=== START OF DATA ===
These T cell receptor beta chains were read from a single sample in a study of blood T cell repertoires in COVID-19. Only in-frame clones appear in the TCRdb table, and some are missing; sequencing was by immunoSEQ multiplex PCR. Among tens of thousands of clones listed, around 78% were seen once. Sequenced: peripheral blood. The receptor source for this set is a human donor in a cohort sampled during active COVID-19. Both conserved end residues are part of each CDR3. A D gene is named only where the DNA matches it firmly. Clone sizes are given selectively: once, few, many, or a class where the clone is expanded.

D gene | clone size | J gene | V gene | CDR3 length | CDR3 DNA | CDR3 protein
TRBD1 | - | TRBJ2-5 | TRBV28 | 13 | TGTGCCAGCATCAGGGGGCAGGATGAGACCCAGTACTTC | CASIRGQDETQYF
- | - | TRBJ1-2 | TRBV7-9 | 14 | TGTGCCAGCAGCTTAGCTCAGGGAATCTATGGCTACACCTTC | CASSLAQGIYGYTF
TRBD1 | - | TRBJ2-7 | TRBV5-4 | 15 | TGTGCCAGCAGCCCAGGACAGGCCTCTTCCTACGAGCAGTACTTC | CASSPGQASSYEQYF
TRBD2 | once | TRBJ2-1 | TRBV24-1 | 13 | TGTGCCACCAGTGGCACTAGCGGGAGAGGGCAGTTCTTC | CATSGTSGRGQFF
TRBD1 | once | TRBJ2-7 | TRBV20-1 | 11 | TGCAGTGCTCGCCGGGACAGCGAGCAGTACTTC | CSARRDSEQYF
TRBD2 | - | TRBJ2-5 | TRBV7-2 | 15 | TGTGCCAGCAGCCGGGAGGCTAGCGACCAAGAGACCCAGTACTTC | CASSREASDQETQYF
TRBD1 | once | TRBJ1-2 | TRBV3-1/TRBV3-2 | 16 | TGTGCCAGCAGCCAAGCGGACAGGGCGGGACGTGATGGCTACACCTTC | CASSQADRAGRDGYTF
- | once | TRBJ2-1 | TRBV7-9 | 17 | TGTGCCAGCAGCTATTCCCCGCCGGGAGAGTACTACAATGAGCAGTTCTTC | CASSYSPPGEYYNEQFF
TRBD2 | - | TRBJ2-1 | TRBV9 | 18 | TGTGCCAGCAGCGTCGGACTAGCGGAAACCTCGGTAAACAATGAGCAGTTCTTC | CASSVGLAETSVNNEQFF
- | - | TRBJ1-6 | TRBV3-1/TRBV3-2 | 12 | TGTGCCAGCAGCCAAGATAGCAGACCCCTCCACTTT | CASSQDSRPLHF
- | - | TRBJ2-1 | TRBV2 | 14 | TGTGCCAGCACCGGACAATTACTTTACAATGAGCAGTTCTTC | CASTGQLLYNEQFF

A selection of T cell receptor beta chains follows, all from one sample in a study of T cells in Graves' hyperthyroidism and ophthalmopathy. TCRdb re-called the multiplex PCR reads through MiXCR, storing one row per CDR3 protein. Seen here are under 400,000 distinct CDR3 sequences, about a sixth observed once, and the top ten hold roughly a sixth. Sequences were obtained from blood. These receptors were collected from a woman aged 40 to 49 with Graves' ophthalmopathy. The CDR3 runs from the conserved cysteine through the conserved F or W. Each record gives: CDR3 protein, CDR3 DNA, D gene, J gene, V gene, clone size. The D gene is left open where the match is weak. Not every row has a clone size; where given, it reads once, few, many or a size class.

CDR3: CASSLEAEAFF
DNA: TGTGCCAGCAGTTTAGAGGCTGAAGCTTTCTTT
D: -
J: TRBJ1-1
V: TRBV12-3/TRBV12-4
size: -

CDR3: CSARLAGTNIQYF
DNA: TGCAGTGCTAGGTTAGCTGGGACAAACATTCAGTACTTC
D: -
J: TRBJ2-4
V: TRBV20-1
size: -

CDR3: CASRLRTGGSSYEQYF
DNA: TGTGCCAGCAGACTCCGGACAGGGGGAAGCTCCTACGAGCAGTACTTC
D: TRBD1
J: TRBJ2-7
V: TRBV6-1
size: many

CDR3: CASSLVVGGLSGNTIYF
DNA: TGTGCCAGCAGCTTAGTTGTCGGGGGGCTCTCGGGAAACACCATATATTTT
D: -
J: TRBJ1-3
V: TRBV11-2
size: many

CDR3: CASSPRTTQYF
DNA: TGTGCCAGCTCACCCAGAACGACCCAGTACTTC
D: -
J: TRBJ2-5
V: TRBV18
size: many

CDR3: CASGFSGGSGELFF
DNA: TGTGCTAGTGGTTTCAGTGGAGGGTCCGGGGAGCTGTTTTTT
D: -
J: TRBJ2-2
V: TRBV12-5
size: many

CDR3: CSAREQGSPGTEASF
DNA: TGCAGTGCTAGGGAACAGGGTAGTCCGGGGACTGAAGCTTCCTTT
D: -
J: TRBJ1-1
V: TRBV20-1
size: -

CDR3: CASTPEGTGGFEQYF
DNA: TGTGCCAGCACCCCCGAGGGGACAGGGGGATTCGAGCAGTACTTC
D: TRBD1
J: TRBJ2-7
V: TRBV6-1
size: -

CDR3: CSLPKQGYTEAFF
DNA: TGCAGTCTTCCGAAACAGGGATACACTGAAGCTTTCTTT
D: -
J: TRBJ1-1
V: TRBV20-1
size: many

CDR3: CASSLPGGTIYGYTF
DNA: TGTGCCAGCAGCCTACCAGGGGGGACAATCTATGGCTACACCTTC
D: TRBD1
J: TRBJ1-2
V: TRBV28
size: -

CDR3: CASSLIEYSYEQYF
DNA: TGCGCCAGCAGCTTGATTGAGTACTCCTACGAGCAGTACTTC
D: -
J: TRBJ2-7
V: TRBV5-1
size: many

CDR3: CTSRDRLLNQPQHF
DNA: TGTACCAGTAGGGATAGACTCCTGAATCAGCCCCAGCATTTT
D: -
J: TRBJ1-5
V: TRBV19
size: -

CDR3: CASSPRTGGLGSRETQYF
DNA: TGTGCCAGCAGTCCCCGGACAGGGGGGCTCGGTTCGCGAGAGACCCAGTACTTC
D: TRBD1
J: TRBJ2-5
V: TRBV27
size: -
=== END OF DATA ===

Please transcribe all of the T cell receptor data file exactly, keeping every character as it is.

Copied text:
These T cell receptor beta chains were read from a single sample in a study of blood T cell repertoires in COVID-19. Only in-frame clones appear in the TCRdb table, and some are missing; sequencing was by immunoSEQ multiplex PCR. Among tens of thousands of clones listed, around 78% were seen once. Sequenced: peripheral blood. The receptor source for this set is a human donor in a cohort sampled during active COVID-19. Both conserved end residues are part of each CDR3. A D gene is named only where the DNA matches it firmly. Clone sizes are given selectively: once, few, many, or a class where the clone is expanded.

D gene | clone size | J gene | V gene | CDR3 length | CDR3 DNA | CDR3 protein
TRBD1 | - | TRBJ2-5 | TRBV28 | 13 | TGTGCCAGCATCAGGGGGCAGGATGAGACCCAGTACTTC | CASIRGQDETQYF
- | - | TRBJ1-2 | TRBV7-9 | 14 | TGTGCCAGCAGCTTAGCTCAGGGAATCTATGGCTACACCTTC | CASSLAQGIYGYTF
TRBD1 | - | TRBJ2-7 | TRBV5-4 | 15 | TGTGCCAGCAGCCCAGGACAGGCCTCTTCCTACGAGCAGTACTTC | CASSPGQASSYEQYF
TRBD2 | once | TRBJ2-1 | TRBV24-1 | 13 | TGTGCCACCAGTGGCACTAGCGGGAGAGGGCAGTTCTTC | CATSGTSGRGQFF
TRBD1 | once | TRBJ2-7 | TRBV20-1 | 11 | TGCAGTGCTCGCCGGGACAGCGAGCAGTACTTC | CSARRDSEQYF
TRBD2 | - | TRBJ2-5 | TRBV7-2 | 15 | TGTGCCAGCAGCCGGGAGGCTAGCGACCAAGAGACCCAGTACTTC | CASSREASDQETQYF
TRBD1 | once | TRBJ1-2 | TRBV3-1/TRBV3-2 | 16 | TGTGCCAGCAGCCAAGCGGACAGGGCGGGACGTGATGGCTACACCTTC | CASSQADRAGRDGYTF
- | once | TRBJ2-1 | TRBV7-9 | 17 | TGTGCCAGCAGCTATTCCCCGCCGGGAGAGTACTACAATGAGCAGTTCTTC | CASSYSPPGEYYNEQFF
TRBD2 | - | TRBJ2-1 | TRBV9 | 18 | TGTGCCAGCAGCGTCGGACTAGCGGAAACCTCGGTAAACAATGAGCAGTTCTTC | CASSVGLAETSVNNEQFF
- | - | TRBJ1-6 | TRBV3-1/TRBV3-2 | 12 | TGTGCCAGCAGCCAAGATAGCAGACCCCTCCACTTT | CASSQDSRPLHF
- | - | TRBJ2-1 | TRBV2 | 14 | TGTGCCAGCACCGGACAATTACTTTACAATGAGCAGTTCTTC | CASTGQLLYNEQFF

A selection of T cell receptor beta chains follows, all from one sample in a study of T cells in Graves' hyperthyroidism and ophthalmopathy. TCRdb re-called the multiplex PCR reads through MiXCR, storing one row per CDR3 protein. Seen here are under 400,000 distinct CDR3 sequences, about a sixth observed once, and the top ten hold roughly a sixth. Sequences were obtained from blood. These receptors were collected from a woman aged 40 to 49 with Graves' ophthalmopathy. The CDR3 runs from the conserved cysteine through the conserved F or W. Each record gives: CDR3 protein, CDR3 DNA, D gene, J gene, V gene, clone size. The D gene is left open where the match is weak. Not every row has a clone size; where given, it reads once, few, many or a size class.

CDR3: CASSLEAEAFF
DNA: TGTGCCAGCAGTTTAGAGGCTGAAGCTTTCTTT
D: -
J: TRBJ1-1
V: TRBV12-3/TRBV12-4
size: -

CDR3: CSARLAGTNIQYF
DNA: TGCAGTGCTAGGTTAGCTGGGACAAACATTCAGTACTTC
D: -
J: TRBJ2-4
V: TRBV20-1
size: -

CDR3: CASRLRTGGSSYEQYF
DNA: TGTGCCAGCAGACTCCGGACAGGGGGAAGCTCCTACGAGCAGTACTTC
D: TRBD1
J: TRBJ2-7
V: TRBV6-1
size: many

CDR3: CASSLVVGGLSGNTIYF
DNA: TGTGCCAGCAGCTTAGTTGTCGGGGGGCTCTCGGGAAACACCATATATTTT
D: -
J: TRBJ1-3
V: TRBV11-2
size: many

CDR3: CASSPRTTQYF
DNA: TGTGCCAGCTCACCCAGAACGACCCAGTACTTC
D: -
J: TRBJ2-5
V: TRBV18
size: many

CDR3: CASGFSGGSGELFF
DNA: TGTGCTAGTGGTTTCAGTGGAGGGTCCGGGGAGCTGTTTTTT
D: -
J: TRBJ2-2
V: TRBV12-5
size: many

CDR3: CSAREQGSPGTEASF
DNA: TGCAGTGCTAGGGAACAGGGTAGTCCGGGGACTGAAGCTTCCTTT
D: -
J: TRBJ1-1
V: TRBV20-1
size: -

CDR3: CASTPEGTGGFEQYF
DNA: TGTGCCAGCACCCCCGAGGGGACAGGGGGATTCGAGCAGTACTTC
D: TRBD1
J: TRBJ2-7
V: TRBV6-1
size: -

CDR3: CSLPKQGYTEAFF
DNA: TGCAGTCTTCCGAAACAGGGATACACTGAAGCTTTCTTT
D: -
J: TRBJ1-1
V: TRBV20-1
size: many

CDR3: CASSLPGGTIYGYTF
DNA: TGTGCCAGCAGCCTACCAGGGGGGACAATCTATGGCTACACCTTC
D: TRBD1
J: TRBJ1-2
V: TRBV28
size: -

CDR3: CASSLIEYSYEQYF
DNA: TGCGCCAGCAGCTTGATTGAGTACTCCTACGAGCAGTACTTC
D: -
J: TRBJ2-7
V: TRBV5-1
size: many

CDR3: CTSRDRLLNQPQHF
DNA: TGTACCAGTAGGGATAGACTCCTGAATCAGCCCCAGCATTTT
D: -
J: TRBJ1-5
V: TRBV19
size: -

CDR3: CASSPRTGGLGSRETQYF
DNA: TGTGCCAGCAGTCCCCGGACAGGGGGGCTCGGTTCGCGAGAGACCCAGTACTTC
D: TRBD1
J: TRBJ2-5
V: TRBV27
size: -